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17-Apr-2019 06:04

The photograph of a terracotta pipe connecting two storage jars from the excavation site of Keeladi raised a common question when archaeologist Amarnath Ramakrishna showed it before a group of people druing a lecture.CHENNAI: The photograph of a terracotta pipe connecting two storage jars from the excavation site of Keeladi raised a common question when archaeologist Amarnath Ramakrishna showed it before a group of people during a lecture.The second phase began in March 2016 and went on till September.At least 5,800 artefacts including, ivory comb, semi-precious stone ornaments, terracotta peal beads, shell bangles, Brahmi-inscribed pot shreds and copper objects have been unearthed from the trenches in the first two excavations. Although a lot has been written about the Keeladi excavations, the Brahmi-inscribed pot shreds apparently got attention from heritage enthusiasts and scholars.Measuring the amount of 14C in a sample from a dead plant or animal such as piece of wood or a fragment of bone provides information that can be used to calculate when the animal or plant died.The older a sample is, the less 14C there is to be detected, and because the half-life of 14C (the period of time after which half of a given sample will have decayed) is about 5,730 years, the oldest dates that can be reliably measured by radiocarbon dating are around 50,000 years ago, although special preparation methods occasionally permit dating of older samples. He remained there as an instructor until the end of the decade.The dates range from around 21,000 to 13,800 cal BP.We show that the age of the ancient pottery ranges between 18,300 and 15,430 cal BP.

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When the animal or plant dies, it stops exchanging carbon with its environment, and from that point onwards the amount of 14C it contains begins to reduce as the 14C undergoes radioactive decay.They wanted to know what was going through the pipe.Even Amarnath, who led the excavations in Keeladi, couldn't give a clear answer.The following list of accelerator mass spectrometry facilities sets out the research centres which employ accelerator mass spectrometry (AMS).Accelerator mass spectrometry is an analytical technique that uses a full-sized particle accelerator as a big mass spectrometer.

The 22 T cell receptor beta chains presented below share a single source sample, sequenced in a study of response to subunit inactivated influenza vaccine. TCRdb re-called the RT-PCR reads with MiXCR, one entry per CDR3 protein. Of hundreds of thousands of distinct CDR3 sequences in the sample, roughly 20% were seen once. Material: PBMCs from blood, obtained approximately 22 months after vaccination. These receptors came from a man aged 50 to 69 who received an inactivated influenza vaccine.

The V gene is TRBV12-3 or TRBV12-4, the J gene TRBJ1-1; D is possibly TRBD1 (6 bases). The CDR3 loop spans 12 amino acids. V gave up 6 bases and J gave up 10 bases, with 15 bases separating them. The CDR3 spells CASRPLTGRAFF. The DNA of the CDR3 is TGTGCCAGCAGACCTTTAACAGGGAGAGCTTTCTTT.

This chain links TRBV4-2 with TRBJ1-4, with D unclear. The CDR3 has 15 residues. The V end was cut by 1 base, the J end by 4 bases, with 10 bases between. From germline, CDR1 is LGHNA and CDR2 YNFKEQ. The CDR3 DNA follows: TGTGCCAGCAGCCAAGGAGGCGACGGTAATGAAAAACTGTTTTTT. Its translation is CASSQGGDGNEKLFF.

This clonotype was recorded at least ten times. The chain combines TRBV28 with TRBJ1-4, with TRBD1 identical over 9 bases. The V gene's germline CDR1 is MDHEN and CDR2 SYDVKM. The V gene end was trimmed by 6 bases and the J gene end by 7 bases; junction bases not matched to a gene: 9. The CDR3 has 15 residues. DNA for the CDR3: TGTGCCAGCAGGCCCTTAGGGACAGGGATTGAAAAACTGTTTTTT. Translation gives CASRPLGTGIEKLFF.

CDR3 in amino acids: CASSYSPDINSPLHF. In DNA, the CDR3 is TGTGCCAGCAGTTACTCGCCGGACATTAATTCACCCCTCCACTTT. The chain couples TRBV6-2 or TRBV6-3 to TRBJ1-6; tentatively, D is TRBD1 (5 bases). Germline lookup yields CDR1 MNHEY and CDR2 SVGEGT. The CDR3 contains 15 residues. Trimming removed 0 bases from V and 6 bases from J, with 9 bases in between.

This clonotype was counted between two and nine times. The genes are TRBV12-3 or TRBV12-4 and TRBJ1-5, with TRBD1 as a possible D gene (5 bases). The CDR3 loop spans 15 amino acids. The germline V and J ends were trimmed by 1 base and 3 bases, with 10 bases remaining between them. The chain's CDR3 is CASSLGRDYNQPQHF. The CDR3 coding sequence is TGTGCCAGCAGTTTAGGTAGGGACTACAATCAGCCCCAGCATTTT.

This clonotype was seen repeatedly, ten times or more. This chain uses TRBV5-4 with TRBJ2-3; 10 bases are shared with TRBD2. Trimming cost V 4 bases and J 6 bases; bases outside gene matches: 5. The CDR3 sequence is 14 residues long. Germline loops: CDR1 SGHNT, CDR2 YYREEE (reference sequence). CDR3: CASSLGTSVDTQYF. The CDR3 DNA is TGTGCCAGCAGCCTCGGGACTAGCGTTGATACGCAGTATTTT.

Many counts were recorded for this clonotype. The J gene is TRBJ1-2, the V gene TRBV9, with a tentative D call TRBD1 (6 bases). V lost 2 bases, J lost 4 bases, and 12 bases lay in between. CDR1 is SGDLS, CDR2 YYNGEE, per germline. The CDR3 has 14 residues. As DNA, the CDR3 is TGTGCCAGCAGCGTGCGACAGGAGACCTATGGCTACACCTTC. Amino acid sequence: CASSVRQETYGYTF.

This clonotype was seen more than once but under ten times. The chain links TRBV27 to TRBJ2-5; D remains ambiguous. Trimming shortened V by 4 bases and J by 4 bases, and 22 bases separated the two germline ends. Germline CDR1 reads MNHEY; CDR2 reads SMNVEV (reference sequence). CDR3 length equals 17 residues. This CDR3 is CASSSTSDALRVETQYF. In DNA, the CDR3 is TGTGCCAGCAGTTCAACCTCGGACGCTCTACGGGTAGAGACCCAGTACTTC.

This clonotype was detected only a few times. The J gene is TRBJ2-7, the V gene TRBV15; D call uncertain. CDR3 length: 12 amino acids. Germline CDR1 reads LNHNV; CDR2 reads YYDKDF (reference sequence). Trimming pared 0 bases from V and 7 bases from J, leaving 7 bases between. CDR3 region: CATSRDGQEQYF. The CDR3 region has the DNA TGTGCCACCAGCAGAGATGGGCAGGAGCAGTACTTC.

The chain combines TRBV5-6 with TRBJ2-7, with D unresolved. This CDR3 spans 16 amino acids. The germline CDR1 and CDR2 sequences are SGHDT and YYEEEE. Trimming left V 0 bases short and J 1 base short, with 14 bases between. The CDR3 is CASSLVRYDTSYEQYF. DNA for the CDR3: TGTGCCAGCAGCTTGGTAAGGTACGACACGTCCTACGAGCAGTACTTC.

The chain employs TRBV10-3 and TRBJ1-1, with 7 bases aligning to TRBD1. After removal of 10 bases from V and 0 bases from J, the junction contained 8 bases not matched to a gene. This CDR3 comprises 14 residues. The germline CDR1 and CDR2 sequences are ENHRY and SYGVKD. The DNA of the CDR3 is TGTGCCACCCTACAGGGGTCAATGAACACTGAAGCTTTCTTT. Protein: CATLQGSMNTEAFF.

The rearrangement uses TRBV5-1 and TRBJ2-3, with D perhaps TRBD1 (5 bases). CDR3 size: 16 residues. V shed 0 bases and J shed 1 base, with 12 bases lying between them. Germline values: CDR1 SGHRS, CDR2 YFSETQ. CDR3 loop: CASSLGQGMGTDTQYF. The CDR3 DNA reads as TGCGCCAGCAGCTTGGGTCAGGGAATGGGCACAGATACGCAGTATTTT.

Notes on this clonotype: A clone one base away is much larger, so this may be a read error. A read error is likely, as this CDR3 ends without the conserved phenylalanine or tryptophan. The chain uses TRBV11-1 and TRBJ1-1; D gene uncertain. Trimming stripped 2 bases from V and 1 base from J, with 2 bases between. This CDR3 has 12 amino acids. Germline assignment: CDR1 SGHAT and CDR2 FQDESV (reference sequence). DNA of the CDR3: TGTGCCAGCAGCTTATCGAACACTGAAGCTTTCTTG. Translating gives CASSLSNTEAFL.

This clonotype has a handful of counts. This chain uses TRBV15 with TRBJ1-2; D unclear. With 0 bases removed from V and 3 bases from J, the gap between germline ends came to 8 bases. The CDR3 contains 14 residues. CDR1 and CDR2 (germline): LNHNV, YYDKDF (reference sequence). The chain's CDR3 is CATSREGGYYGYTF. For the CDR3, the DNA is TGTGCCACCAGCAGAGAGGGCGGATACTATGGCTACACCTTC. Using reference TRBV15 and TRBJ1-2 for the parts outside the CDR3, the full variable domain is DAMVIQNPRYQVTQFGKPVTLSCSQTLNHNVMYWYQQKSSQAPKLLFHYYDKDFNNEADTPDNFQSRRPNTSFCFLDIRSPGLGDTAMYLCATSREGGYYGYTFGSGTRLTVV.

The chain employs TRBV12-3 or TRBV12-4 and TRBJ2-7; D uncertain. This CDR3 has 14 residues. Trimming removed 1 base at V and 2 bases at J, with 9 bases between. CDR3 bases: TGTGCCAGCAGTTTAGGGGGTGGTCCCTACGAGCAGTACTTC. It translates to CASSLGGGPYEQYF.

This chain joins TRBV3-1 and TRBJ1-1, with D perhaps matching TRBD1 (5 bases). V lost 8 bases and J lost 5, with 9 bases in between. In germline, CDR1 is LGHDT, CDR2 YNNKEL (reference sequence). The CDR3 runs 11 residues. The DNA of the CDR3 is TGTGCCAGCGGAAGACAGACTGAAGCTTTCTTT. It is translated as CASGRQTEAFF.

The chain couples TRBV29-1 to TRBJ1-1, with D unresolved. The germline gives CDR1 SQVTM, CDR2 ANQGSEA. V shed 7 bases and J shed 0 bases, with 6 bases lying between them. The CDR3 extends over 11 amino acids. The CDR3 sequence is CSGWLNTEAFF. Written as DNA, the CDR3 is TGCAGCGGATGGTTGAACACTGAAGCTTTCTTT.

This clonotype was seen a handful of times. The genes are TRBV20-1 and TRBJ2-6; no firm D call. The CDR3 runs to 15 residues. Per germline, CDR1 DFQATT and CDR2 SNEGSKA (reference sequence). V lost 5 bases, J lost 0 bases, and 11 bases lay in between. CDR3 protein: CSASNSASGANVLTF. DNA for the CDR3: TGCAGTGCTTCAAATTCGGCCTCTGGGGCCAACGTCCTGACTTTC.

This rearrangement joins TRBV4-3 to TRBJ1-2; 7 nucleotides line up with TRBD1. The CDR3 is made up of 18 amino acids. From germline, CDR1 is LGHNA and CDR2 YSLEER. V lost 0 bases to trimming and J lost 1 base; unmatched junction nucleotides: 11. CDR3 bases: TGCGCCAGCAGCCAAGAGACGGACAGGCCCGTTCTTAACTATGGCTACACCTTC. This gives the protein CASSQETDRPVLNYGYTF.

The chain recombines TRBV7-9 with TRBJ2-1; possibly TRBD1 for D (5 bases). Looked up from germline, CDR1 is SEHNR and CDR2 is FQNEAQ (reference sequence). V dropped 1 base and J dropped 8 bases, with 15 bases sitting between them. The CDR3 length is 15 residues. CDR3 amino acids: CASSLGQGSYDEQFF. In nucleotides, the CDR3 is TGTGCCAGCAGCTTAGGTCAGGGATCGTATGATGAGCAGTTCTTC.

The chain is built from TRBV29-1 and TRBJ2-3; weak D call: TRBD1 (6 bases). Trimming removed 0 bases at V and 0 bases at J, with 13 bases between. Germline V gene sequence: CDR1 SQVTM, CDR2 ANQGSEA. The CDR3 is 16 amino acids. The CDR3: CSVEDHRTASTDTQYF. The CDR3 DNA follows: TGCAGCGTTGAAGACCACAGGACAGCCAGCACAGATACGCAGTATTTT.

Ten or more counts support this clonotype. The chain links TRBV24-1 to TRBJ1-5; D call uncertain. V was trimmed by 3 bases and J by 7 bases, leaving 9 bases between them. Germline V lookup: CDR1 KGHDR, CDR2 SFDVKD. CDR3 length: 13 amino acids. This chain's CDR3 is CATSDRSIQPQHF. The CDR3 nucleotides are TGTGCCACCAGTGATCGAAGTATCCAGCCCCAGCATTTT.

When the animal or plant dies, it stops exchanging carbon with its environment, and from that point onwards the amount of 14C it contains begins to reduce as the 14C undergoes radioactive decay.

They wanted to know what was going through the pipe.

Even Amarnath, who led the excavations in Keeladi, couldn't give a clear answer.

The following list of accelerator mass spectrometry facilities sets out the research centres which employ accelerator mass spectrometry (AMS).

Accelerator mass spectrometry is an analytical technique that uses a full-sized particle accelerator as a big mass spectrometer.

We need to conduct scientific studies to know the usage of these terracotta pipes and furnaces," he said. A well-maintained drainage system was in place during that time," said Amarnath, who was speaking on "Keeladi excavations: An overview" at the department of ancient history and archaeology, University of Madras on Wednesday.